‘She has gone to be an angel now’ - mum’s heartbreak at tragic death of Hope, 22
- Credit: Archant
A mum heartbroken at the death of her “amazing” 22-year-old daughter from health complications caused by Type 1 diabetes has urged others to be more aware of the condition, saying: “I don’t want another parent to feel like I do.”
Family and friends have been left devastated at the unexpected loss of Hope May Denning, of Bury St Edmunds, who mother Lorna Denning described as “one of the kindest, sweetest people you could ever meet”.
Despite challenges with diabetes and her mental health, Hope became a source of strength to many who knew her, with friend Jade Hurn saying: “She never turned down an opportunity to help anyone.”
Lorna added: “I wish it had been me and not her. The world is missing a great person.”
Yet despite the immense sadness at her death on May 25, shortly before her 23rd birthday, those closest to her are eager to keep Hope’s positive spirit alive – by raising money in the fight against Type 1 diabetes.
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Jade, who is completing Diabetes UK’s One Million Steps Challenge, said: “We’re trying to focus on her life and stop another mum going through what Lorna has been through.”
‘She would do anything for anyone’
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Hope was born and raised in Bury St Edmunds and quickly developed a passion for art and make-up, earning a diploma in graphic design from West Suffolk College.
Even at a young age, Hope became an inspiration – with mum Lorna recalling how she “sat by my bedside and read to me every day” when the 46-year-old was in a coma several years ago.
Describing Hope as a “strong” and “amazing girl”, she said: “She was one of the most wonderful people.
“She was my best friend, and not just because she was my daughter.
“She was one of the kindest, sweetest people you could ever meet. She would do anything for anyone.
“I’m blessed to have had her the time that I did. The world has lost a lot, but she has gone to be an angel now.”
‘My child didn’t want to die’
Lorna is now keen to educate others about the consequences of Type 1 diabetes, so they get help before it is too late and understand the importance of treatment.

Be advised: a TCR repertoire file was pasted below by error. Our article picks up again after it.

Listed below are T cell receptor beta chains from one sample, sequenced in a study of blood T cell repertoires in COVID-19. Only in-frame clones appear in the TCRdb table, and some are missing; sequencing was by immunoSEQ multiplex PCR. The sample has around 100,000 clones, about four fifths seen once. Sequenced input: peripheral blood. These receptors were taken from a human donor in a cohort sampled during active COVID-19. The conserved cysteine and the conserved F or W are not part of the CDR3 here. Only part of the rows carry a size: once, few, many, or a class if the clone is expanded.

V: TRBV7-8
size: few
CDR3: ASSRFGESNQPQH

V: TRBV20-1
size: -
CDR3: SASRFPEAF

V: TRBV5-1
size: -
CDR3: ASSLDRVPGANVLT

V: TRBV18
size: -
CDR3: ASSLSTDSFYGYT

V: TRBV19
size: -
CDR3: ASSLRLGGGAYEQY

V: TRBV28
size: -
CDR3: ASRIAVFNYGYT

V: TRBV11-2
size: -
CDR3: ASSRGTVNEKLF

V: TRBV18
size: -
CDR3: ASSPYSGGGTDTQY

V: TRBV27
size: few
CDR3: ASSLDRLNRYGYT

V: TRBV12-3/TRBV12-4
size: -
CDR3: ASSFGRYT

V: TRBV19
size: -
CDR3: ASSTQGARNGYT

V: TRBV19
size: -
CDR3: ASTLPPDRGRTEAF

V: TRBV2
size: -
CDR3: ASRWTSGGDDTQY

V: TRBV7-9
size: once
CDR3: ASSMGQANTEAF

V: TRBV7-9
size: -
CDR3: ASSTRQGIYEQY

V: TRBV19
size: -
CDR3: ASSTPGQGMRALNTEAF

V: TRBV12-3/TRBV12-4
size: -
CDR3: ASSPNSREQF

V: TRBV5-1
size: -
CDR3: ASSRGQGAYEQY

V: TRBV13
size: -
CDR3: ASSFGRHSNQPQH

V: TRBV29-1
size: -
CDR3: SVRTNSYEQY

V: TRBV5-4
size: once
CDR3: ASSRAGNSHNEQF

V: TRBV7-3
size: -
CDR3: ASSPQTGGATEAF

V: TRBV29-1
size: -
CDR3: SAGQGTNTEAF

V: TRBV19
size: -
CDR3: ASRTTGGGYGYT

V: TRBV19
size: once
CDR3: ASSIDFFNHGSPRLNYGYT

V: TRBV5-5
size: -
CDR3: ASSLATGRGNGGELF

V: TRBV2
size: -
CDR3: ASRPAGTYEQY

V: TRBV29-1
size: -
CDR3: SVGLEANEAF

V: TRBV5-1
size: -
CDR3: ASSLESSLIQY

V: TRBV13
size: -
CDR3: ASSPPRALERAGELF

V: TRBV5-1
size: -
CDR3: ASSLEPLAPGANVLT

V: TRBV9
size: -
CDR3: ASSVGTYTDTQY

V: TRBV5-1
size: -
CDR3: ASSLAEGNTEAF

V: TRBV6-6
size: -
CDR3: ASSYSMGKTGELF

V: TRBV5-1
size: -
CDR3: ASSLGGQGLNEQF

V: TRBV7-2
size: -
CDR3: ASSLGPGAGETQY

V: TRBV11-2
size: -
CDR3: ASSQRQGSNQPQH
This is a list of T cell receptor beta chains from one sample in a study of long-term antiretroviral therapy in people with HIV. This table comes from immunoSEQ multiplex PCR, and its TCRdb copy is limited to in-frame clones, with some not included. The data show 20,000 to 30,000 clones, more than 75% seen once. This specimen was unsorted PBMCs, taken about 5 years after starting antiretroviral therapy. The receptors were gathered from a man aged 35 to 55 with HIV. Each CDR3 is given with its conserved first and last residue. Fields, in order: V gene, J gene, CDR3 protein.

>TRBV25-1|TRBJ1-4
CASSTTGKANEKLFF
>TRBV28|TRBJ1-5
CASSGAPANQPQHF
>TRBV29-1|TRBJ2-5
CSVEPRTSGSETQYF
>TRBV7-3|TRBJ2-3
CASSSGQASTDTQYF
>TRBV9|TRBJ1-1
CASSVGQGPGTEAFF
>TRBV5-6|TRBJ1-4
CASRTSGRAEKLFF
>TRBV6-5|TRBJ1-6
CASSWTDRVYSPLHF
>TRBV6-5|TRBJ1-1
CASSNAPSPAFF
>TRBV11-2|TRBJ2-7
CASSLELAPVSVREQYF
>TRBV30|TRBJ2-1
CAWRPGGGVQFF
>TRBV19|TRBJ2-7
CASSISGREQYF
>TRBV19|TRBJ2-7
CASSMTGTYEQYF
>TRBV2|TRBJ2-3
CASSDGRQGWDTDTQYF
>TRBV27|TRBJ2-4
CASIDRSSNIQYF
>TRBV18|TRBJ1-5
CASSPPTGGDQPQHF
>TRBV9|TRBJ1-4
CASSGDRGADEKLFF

“My child didn’t want to die,” she said.
“If we can all do something to help this condition, that would be great. I don’t want another parent to feel like I do.”
Jade, 24, of Stowmarket, who met Hope at a mental health support group and described her as a bedrock of support in her life, said: “The illness that she lived with is largely misunderstood or unknown by many and is rarely talking about as much as it needs to be. It’s an illness you don’t get taught about.
“This girl was an amazing soul. She was a young child at heart – quite a creative, bubbly girl. She loved her make-up as well.
“It is heart-breaking. She reached out to so many people. She did so much and didn’t deserve what she got.
“If we could save just one of those 500 that die prematurely a week, then we have continued Hope’s caring ethos.”
In a recent blog post for her fundraising, Jade wrote: “It’s not fair that she never got a chance to do the things everyone should do like get married and buy a house, have children and own a car.
“This illness that she lived with is largely misunderstood or unknown by many and is rarely talked about as much as it needs to be.
“You can be a reason to talk, Hope, even if it’s one life you save - your death will save others just by talking and making people see the dangers of this illness you bravely faced, I’ll make you proud.
“We miss you all so much and we will never forget your beautiful face.”
Family and friends held a social distancing party to mark what would have been Hope’s 23rd birthday on June 9.
Hope’s funeral takes place at West Suffolk Crematorium, in Risby, on Thursday, July 2.
Relatives and friends also plan to hold a celebration at Halloween, which was Hope’s favourite event of the year.
To donate to Jade’s One Million Step Challenge, visit her fundraising page.
About Type 1 Diabetes
Diabetes UK describes Type 1 diabetes as a “serious, lifelong” illness where your blood sugar level is too high, because your body cannot produce insulin.
It causes symptoms such as being tired and thirsty, as well as needing to urinate a lot, especially at night.
However, left untreated it can cause major health problems and for organs to fail.
It is important to distinguish between Type 1 diabetes, which affects people all of their lives and has nothing to do with diet or lifestyle, and Type 2, where those things can be a factor.
For more information, visit the Diabetes UK website.